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Laboratory Automation


users with data handling to facilitate data explo- ration,” noted Dr Rémi Magnan at Tecan.


The miniaturisation of HTS workflows Miniaturisation is one of the main current trends in drug discovery. Harry Forsyth at Analytik Jena explained: “Lab space is at a premium in today’s environment, with the cost per square foot increas- ing rapidly every year, especially in the major tech- nology hubs. This means that scientists are search- ing for instrumentation that provides optimal per- formance but takes up the smallest possible amount of space. Our FeliX liquid handling plat- form is designed to address this need, providing an excellent solution for researchers looking to opti- mise their laboratory space. In addition, the FeliX system is open and modular, so it can be combined with multiple systems, robotic arms, stackers, hotels and many other components, creating an HTS solution tailored specifically to our cus- tomers’ needs.” An additional benefit of miniaturisation for HTS


workflows is that it allows laboratories to increase their throughput (ultra HTS), productivity and efficiency. More samples can be processed within the same footprint while requiring less samples and lower reagent volumes. “Cost savings are realised through the reduction in the volume of reagents needed in the workflow,” commented Carola Schmidt. This is a particularly important issue because the reagents that are increasingly used in drug discovery are becoming more expensive and are often only available in very limited amounts. Without miniaturisation, the large-scale screening of these precious reagents may simply be impossi- ble. But reducing the demand of these reagents is not the only benefit here. “Miniaturisation also reduces the amount of biohazard and plastic waste, which has significant environmental bene- fits, as well as cost savings,” added Schmidt.


Overcoming new challenges with miniaturisation The drive for miniaturisation brings new chal- lenges for liquid handling, and instrument manu- facturers are adopting a variety of approaches to solve the issues. The first of these is achieving con- sistent and precise liquid handling with volumes in the nanolitre range or lower, which presents diffi- culties such as overcoming static forces that can prevent proper dispensing into recipient wells. “There are several products designed to address


the issue of precise liquid handling at low vol- umes,” commented Kevin Truempi at Agilent. “Our Agilent Bravo is a screening workhorse that


Drug Discovery World Winter 2019/20 19


Spread the word: How innovation in life science PR


is improving engagement By Helen Stewart-Miller, Director of PR Services, and Clare Russell, Managing Director, BioStrata


L


ife science is an ever-changing sector, with companies embracing new technologies in order to stay ahead of competitors. Not only has this facilitated the new products and services being released at an impressive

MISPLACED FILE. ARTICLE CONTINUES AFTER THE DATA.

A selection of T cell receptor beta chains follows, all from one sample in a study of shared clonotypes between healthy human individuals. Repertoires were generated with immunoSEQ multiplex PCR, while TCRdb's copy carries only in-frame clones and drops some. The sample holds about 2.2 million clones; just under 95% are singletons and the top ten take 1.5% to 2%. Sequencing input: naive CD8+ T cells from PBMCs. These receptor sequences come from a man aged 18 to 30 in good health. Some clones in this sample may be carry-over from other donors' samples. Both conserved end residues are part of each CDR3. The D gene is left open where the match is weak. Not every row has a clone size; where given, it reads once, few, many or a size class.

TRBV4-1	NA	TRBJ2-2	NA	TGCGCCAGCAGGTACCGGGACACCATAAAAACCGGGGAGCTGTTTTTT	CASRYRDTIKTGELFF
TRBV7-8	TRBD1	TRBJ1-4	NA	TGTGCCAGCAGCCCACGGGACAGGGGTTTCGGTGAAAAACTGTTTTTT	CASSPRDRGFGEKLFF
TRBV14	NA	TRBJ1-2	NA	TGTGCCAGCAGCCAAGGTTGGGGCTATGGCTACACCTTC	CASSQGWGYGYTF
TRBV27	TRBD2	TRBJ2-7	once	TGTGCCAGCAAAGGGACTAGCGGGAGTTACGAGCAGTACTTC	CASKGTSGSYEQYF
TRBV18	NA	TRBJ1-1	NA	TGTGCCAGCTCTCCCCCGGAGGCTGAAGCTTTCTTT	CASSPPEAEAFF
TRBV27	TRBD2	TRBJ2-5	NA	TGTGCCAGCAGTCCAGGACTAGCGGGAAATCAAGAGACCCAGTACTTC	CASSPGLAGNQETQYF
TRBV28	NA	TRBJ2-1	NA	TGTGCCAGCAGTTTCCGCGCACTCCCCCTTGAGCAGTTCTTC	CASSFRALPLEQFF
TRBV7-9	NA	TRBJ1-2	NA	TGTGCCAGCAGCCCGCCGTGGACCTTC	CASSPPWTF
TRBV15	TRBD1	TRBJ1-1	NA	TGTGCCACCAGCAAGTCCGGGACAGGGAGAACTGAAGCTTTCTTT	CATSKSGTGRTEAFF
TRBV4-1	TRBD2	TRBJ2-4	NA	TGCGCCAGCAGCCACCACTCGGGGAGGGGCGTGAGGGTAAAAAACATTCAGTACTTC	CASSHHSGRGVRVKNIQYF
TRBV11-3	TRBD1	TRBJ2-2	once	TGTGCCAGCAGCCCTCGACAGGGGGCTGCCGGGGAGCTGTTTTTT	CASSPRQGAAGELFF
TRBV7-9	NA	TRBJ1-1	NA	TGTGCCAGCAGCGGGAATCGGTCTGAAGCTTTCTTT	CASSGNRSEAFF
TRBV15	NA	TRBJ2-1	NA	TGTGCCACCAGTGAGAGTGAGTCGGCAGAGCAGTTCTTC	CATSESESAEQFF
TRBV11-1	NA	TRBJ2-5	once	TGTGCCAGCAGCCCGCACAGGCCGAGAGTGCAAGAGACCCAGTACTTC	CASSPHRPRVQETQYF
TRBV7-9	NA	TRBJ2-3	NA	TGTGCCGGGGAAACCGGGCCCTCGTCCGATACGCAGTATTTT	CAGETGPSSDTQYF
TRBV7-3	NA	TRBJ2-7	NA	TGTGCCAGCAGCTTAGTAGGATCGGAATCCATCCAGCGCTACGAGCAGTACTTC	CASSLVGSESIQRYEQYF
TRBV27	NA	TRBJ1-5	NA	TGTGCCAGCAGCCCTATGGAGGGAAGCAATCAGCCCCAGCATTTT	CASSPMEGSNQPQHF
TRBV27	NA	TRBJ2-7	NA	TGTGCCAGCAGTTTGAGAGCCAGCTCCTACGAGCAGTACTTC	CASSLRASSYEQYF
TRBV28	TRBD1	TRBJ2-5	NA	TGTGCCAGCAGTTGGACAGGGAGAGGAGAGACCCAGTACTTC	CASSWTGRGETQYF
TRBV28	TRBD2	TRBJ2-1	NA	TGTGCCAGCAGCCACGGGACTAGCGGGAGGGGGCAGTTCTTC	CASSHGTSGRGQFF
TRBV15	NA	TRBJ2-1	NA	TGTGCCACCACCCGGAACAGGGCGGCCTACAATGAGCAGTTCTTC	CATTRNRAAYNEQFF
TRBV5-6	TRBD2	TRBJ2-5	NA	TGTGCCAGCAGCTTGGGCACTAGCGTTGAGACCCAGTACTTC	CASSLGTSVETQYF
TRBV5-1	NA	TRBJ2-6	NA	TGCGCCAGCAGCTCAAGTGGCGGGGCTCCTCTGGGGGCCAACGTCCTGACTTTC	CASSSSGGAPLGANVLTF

rate by R&D teams, but leading companies are also using technological inno- vation to drive progress across other business functions, including marketing communications and public relations (PR). In the increasingly-competitive life science landscape, reaching your


prospects with the right information at the right time is more important than ever before. In recent years, marketing automation has become commonplace. As part of a strategic campaign, technologies such as HubSpot are helping life science companies to adeptly manage the buyer’s journey and serve compelling content in a more targeted way in order to attract leads, nurture prospects and delight existing customers. Automated press release distribution services – offered as standalone solu-


tions or as part of mainstream media database platforms – sought to replicate this success for PR by sending out news to the media at the click of a few but- tons. However, as generalist services these were often unable to target the right media contacts with the right news. This was further compounded as the databases powering these services struggled to keep up with the sheer number of niche life science publications and manage the subtle changes in editors’ briefs over time. As such, press releases did not always reach the most relevant contacts, missing their potential for publication and therefore being seen by intended prospective customers. In response, the team of life science PR experts at BioStrata developed Life


Science Newswire, a targeted press release distribution service that helps com- panies secure media coverage to increase visibility, build credibility and improve brand awareness within key communities. The easy-to-use service targets only relevant geographical regions and vertical markets, so organisations can reach specific industry journalists and editors with the news they will want to report to their readers. With improved metrics to measure engagement, uptake and coverage, the service fine-tunes which editors receive each announcement based on their unique interests. To find out more about Life Science Newswire, visit bit.ly/LSNewswire.


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